Santi Mayor Farguell, Avui (Rock and Classic Section) – June 4th 1997

Now Shamelessly Sentimental

In these times of The Divine Comedy or My Life Story, the appearance of the latest Prefab Sprout album is most appropriate. Andromeda Heights is maybe less sensational and vital, less juvenile, than Neil Hannon’s and Jake Shillingford’s songs but it shares their taste for beauty.

Paddy McAloon isn’t planning a tour to promote this album, and admits that the drummer in the band, Neil Conti, left because the group now exists in reality only in the studio. So Conti wasn’t able to earn a living between album recording sessions. Considering the fact that Andromeda Heights has been released seven years after the preceding album, you can understand why Conti took the opportunity of making an amicable escape.

McAloon is a pop craftsman and artisan, the heart and brain of Prefab Sprout. Andromeda Heights is a collection of twelve songs that share the common themes of “the stars and love.”

It’s hardly a novelty if we say that McAloon is a great composer of pop delicacies, sweet and seductively decorated melodies. But he is 40 years old now and he wants to take new challenges. He has outgrown common pop. The Andromeda Heights Orchestra helps him realise his delusions of grandeur. After a stroke of luck that emancipated him, financially speaking, McAloon made the album he wanted, when he wanted and the way he wanted it: at his own studio (christenedAndromeda Heights) at his own pace (it took him two years) and in the confinement and isolation that makes some geniuses walk that fine line separating ambition from mere pretentiousness.

I feel that you have outgrown pop.

That’s an elegant expression… I love pop music, but I like the idea of building from the past. I can’t keep getting excited about three chords played at full volume. I need to evolve. I admit openly that what I do is more complicated with regard to arrangements, and that they are shamelessly sentimental songs. Yes: I’m talking about maturity, that horrible concept that sounds like a nightmare when applied to pop, because it seems like pop cannot be mature. Therefore, to me, that is the challenge: I’m 40 years old and I want to write songs that move people.

And has it taken you seven years to realize that?

I hope that all the work I’ve been doing these past years will be released someday. The delay of Andromeda Heights hasn’t been an issue of me starting projects and feeling unhappy with them or being unable to finish them. I was working on the ambitious future album Earth The Story So Far for a long time, and I’ve already completed it, but when I had to deal with the arrangements I was saturated, and one day I said to myself: “What an ambitious project…but you are killing yourself!” And as there was nothing that was forcing me to release Earth the Story So Far as Prefab Sprout’s next album, I decided to do something more fun and less arduous for me.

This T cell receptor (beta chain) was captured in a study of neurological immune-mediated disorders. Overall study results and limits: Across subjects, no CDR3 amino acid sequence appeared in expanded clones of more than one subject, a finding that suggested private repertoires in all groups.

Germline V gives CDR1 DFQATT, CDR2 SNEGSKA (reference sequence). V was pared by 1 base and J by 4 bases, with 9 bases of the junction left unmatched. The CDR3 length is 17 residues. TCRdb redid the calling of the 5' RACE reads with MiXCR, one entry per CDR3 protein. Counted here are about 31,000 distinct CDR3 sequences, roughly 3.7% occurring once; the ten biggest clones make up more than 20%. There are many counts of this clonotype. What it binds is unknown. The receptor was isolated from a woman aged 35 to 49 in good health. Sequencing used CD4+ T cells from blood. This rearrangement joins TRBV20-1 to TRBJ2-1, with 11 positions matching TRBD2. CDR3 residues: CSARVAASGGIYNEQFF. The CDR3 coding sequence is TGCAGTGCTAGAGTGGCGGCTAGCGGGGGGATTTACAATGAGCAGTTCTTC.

You were able to do it because you had previously secured yourself financially.

Yes, true, I was lucky because when I was most depressed, in January 1994, Jimmy Nail called me to ask if I would write songs for his series on BBC1. It sold a lot of albums, and that helped me enormously financially. I was still working on Earth...but I decided to set the project aside and do Andromeda Heights.

You need to conceptualize the themes of your albums?

Do you know why? For fear of not having new ideas. If today I write a song called Walking in Barcelona, tomorrow I will have to write a different one, maybe Flying to the moon. And that scares me. I prefer to work within a general theme. Besides, some of my most powerful records are thematic albums. But I’m not talking about the horrors of “concept albums”, even though it might seem so.

They are dangerous, concept albums…

A danger we have suffered historically. I try to write about themes because as a method, they allow me to create a very focused state of mind.

What do you think of the concept of the “pop-opera”?

Phew! It worries me. Many of the projects that I want to do approach that idea, but it’s dangerous, it’s a minefield. You must tread carefully.

Do you think that the concept of thematic albums is influenced by cinematographic narrative?

Probably. Sometimes , when I write songs, I think that if I was a film director people could understand better what I’m doing: I explain a story, I introduce songs that often feature characters. Maybe people think that it is all autobiographical, but it isn’t: it is just a forgiveable licence I allow myself. I don’t write autobiographically, but like a novelist or a film director. Films have always been a big influence for me.

I have the feeling that it must be difficult for you to find new bands that inspire you.

Exactly. I have a journalist’s heart: If I listen to a band I can think that they are not bad, but if somebody asks me what I think, to be honest I must say that I don’t like them. But I avoid criticizing anybody who makes music.

Thanks to Roz for the article and translation from Catelan.

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